Aperol Spritz is canon, but don’t be afraid to change it up

By Rebecca Firkser
Updated June 14, 2018
Credit: Photo by Westend61 via Getty Images

A classic Aperol Spritz is a 1:1 ratio of Aperol and Prosecco over ice, topped with a splash of club soda and a slice of orange—ideal brunch drinking if you ask me. There are myriad ways to riff on a spritz, from alternative liqueurs to flavored seltzers, but regardless of what’s in it, there’s something about a spritz that makes you want to just keep drinking the cocktail all day long.

“A good base (spirit or wine) is absolutely the most important component of a spritz,” Joe Campanale, Owner and Beverage Director of Fausto in Brooklyn, told me in an email. “It needs to be high quality, not too strong—because spritz are meant to be light and easy-to-drink—and bonus points if it’s colorful.” A lover of naturally-colored drinks, Campanale recommends making a spritz with herbal, bittersweet Contratto Aperitif and Vecchio Amaro del Capo. Fausto also serves a spritz made with Cynar, an herbal, artichoke-based bitter liqueur.

Liana Oster, bartender at Dante in Manhattan, characterizes the most important part of the cocktail as the fizz. “Whichever aspect of the drink is giving it its ‘spritz’ has to make the drink effervescent—it could be fresh and cold sparkling wine or super carbonated soda,” Oster says. “The bubbles are what make it so light and inviting.”

One flavor that seemed to show up in several responses from bartenders as complementary in a spritz is grapefruit. Chris Barry, a bartender and beverage consultant for a number of New York City bars, recommended incorporating a grapefruit soda, like San Pellegrino pompelmo. His ideal spritz is equal parts Aperol, grapefruit soda, and “bone-dry sparkling wine” with a grapefruit twist. “Spritzes by their very nature are simple drinks,” Barry said. He emphasized that the most important part of a spritz is temperature. “To keep things nice and fizzy, keep your soda water and sparkling wine ice cold.”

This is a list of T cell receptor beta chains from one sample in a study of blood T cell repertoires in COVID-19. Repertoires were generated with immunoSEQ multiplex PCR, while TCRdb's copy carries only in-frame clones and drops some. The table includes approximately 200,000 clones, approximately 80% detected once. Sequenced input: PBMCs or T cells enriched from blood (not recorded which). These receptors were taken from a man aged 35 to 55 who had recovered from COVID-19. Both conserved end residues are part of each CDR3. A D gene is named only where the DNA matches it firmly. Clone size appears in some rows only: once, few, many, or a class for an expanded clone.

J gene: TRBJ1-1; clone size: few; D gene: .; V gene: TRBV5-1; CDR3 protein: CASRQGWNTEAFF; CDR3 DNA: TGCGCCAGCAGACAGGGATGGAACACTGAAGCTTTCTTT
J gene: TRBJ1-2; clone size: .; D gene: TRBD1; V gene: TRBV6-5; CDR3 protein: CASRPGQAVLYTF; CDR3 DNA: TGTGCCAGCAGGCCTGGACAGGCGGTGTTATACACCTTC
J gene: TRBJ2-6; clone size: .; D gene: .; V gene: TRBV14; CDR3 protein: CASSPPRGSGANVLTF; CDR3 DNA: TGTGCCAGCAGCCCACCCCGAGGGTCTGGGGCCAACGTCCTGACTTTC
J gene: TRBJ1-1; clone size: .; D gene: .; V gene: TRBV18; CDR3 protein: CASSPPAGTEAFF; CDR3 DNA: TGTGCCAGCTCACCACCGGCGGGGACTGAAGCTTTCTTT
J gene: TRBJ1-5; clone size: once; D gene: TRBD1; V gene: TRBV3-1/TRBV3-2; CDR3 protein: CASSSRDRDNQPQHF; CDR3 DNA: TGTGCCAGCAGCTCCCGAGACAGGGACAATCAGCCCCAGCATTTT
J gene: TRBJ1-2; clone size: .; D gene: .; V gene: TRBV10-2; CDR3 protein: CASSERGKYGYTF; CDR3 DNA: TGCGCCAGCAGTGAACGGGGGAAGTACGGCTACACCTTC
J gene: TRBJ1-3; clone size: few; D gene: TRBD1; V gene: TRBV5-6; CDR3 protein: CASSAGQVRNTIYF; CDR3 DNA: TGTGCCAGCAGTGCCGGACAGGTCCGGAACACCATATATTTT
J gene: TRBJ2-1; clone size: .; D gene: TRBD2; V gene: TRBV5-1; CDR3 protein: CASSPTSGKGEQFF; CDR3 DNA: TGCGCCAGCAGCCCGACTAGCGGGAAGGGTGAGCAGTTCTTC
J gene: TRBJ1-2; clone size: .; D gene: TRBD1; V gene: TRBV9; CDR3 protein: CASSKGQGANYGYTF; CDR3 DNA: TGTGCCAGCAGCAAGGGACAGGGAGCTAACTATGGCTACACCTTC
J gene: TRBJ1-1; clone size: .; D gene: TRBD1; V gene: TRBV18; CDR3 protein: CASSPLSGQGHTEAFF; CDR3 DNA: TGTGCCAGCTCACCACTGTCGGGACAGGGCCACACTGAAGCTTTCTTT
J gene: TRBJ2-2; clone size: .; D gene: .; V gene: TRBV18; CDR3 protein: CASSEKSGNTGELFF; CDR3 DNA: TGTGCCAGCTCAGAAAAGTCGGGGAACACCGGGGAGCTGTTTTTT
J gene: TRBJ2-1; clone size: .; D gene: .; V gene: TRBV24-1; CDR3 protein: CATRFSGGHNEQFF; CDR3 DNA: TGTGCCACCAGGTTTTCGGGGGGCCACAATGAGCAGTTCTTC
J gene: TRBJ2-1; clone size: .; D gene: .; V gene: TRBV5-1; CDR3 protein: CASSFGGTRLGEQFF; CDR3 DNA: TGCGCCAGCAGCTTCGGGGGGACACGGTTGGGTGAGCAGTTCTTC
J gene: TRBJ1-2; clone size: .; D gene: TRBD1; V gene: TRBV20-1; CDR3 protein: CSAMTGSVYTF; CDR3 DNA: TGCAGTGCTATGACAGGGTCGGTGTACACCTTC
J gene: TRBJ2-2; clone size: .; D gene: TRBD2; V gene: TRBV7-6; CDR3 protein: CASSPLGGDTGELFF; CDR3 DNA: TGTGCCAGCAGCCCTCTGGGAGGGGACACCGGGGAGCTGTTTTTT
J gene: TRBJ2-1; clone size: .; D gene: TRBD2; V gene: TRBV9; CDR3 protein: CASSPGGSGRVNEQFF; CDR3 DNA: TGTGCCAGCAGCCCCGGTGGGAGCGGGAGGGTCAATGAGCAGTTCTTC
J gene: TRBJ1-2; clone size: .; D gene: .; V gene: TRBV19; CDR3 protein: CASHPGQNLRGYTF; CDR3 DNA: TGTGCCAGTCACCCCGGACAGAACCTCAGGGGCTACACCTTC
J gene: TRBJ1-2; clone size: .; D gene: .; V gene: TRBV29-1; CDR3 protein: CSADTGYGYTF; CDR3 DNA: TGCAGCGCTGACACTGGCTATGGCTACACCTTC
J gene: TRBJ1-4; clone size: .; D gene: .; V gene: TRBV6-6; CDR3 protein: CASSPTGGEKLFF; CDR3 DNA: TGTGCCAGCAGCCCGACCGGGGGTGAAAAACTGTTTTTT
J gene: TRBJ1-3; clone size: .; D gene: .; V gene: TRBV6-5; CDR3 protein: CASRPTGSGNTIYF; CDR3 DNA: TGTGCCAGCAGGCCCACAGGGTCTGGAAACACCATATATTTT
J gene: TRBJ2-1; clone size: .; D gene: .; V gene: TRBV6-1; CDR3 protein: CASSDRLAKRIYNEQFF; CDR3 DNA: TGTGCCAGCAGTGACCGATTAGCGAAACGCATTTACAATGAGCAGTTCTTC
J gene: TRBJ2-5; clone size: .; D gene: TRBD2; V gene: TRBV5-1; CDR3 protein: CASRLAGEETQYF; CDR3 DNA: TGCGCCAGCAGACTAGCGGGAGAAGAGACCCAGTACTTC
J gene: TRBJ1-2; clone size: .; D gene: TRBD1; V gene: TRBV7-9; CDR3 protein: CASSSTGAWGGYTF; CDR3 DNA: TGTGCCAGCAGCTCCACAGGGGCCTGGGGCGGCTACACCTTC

Of course, after a few classic spritzes, you may want to change things up even more. Dante serves a number of spritzes sans Aperol, swapping it for spirits like Mancino Bianco (an herbal vermouth with notes of chamomile, ginger, and aloe vera), St-Germain (an elderflower liqueur), and Cocchi Americano (a quinine-laced aromatic wine). Essentially, pair any floral or herbal liqueur with sparkling wine and a splash of soda and you’ll be spritzing like a pro.